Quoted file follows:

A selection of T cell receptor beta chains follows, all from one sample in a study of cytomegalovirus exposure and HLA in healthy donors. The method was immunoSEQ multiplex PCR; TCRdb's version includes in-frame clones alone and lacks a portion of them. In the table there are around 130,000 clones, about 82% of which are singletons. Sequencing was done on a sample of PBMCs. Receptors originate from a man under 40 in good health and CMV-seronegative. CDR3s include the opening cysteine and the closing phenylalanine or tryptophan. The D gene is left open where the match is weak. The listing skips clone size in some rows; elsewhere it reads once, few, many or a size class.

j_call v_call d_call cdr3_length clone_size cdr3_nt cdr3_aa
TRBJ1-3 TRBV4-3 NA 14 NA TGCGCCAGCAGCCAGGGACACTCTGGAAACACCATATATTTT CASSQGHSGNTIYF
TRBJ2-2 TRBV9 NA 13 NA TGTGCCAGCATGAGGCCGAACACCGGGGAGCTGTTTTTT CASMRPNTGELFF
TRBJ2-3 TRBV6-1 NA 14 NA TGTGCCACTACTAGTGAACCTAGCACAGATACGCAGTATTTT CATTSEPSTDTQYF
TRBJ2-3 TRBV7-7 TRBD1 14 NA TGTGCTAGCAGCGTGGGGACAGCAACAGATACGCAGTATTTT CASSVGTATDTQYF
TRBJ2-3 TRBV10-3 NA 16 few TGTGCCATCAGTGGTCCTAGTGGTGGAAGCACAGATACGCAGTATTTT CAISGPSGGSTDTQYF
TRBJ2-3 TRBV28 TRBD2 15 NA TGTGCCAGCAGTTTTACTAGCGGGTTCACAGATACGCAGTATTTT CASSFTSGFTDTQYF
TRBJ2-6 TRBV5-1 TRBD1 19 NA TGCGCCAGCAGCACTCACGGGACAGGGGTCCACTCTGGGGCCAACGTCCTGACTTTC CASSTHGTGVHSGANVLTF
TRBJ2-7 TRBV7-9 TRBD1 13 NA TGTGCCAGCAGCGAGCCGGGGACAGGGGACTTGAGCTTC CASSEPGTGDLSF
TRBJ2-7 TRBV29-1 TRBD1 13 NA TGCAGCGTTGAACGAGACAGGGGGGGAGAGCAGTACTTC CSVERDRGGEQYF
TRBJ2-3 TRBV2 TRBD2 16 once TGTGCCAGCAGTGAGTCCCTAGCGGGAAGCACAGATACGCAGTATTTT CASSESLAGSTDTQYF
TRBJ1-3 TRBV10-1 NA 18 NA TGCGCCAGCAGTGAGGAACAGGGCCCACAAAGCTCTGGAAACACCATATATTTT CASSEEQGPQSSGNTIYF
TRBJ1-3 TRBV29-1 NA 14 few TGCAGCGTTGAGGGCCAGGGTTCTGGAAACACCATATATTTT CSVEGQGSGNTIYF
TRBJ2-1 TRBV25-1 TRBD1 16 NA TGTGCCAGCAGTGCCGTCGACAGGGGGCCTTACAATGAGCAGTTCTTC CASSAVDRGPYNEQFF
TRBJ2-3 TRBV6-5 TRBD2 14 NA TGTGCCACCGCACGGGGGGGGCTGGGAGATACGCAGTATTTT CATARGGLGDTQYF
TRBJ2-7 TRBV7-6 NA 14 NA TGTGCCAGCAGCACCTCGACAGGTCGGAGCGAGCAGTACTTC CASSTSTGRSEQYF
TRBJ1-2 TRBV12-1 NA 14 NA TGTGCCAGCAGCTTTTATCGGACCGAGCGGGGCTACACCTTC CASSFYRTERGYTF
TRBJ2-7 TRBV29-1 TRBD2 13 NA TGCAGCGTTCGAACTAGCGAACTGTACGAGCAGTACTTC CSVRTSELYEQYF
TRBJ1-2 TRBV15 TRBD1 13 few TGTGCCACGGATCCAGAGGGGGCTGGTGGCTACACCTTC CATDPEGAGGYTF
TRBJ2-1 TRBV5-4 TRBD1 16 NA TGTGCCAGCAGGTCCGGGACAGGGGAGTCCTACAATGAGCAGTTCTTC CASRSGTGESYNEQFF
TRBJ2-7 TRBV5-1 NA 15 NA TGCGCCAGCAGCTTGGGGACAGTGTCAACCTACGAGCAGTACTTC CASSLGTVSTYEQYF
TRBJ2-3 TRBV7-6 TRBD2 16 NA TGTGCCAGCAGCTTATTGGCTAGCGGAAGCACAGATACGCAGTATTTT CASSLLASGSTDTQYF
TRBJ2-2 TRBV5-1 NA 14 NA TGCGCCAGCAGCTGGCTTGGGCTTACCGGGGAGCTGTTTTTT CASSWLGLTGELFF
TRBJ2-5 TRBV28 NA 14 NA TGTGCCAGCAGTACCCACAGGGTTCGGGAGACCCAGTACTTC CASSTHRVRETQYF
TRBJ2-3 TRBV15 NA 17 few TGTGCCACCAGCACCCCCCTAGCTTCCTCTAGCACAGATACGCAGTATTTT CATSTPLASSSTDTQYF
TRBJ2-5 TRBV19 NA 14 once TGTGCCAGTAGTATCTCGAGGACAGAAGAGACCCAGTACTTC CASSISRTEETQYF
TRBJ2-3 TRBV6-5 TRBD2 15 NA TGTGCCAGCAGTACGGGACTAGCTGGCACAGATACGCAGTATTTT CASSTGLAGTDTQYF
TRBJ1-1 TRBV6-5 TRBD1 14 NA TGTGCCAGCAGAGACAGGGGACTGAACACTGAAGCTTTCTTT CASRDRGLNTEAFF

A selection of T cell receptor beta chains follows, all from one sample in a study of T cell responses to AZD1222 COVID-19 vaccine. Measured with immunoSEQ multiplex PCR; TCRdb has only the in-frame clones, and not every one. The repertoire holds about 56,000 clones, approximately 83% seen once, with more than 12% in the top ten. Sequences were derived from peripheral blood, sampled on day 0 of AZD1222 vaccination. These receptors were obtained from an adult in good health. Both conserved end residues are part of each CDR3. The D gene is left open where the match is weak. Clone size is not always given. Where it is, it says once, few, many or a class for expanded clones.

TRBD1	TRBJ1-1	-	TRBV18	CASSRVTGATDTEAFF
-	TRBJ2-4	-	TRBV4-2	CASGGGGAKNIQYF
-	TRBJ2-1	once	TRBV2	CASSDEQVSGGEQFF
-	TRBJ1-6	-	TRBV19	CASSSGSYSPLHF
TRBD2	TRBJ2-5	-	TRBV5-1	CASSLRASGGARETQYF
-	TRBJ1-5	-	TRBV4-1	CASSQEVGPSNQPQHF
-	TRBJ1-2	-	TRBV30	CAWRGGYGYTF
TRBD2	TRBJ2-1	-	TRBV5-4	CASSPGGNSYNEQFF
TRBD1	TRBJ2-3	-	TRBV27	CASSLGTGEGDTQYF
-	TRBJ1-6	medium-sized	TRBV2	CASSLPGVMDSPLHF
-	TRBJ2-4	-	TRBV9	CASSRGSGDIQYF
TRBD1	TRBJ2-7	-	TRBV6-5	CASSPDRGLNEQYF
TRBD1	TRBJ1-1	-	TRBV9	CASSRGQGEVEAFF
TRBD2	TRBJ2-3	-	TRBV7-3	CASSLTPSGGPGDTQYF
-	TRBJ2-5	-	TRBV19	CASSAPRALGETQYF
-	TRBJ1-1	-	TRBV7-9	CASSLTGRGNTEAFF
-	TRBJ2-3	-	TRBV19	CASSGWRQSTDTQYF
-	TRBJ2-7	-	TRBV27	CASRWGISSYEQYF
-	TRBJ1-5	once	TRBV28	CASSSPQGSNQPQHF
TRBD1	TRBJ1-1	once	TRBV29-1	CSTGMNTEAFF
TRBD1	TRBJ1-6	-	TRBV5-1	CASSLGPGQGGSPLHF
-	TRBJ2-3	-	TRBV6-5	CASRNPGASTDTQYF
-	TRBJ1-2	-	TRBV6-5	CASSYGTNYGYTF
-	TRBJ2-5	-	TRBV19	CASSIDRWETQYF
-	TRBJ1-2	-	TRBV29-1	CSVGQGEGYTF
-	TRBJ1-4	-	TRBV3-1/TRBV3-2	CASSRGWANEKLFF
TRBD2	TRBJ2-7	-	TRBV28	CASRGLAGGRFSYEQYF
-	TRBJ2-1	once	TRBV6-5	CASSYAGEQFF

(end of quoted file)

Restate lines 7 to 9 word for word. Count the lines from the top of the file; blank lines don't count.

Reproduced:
TRBJ2-3 TRBV10-3 NA 16 few TGTGCCATCAGTGGTCCTAGTGGTGGAAGCACAGATACGCAGTATTTT CAISGPSGGSTDTQYF
TRBJ2-3 TRBV28 TRBD2 15 NA TGTGCCAGCAGTTTTACTAGCGGGTTCACAGATACGCAGTATTTT CASSFTSGFTDTQYF
TRBJ2-6 TRBV5-1 TRBD1 19 NA TGCGCCAGCAGCACTCACGGGACAGGGGTCCACTCTGGGGCCAACGTCCTGACTTTC CASSTHGTGVHSGANVLTF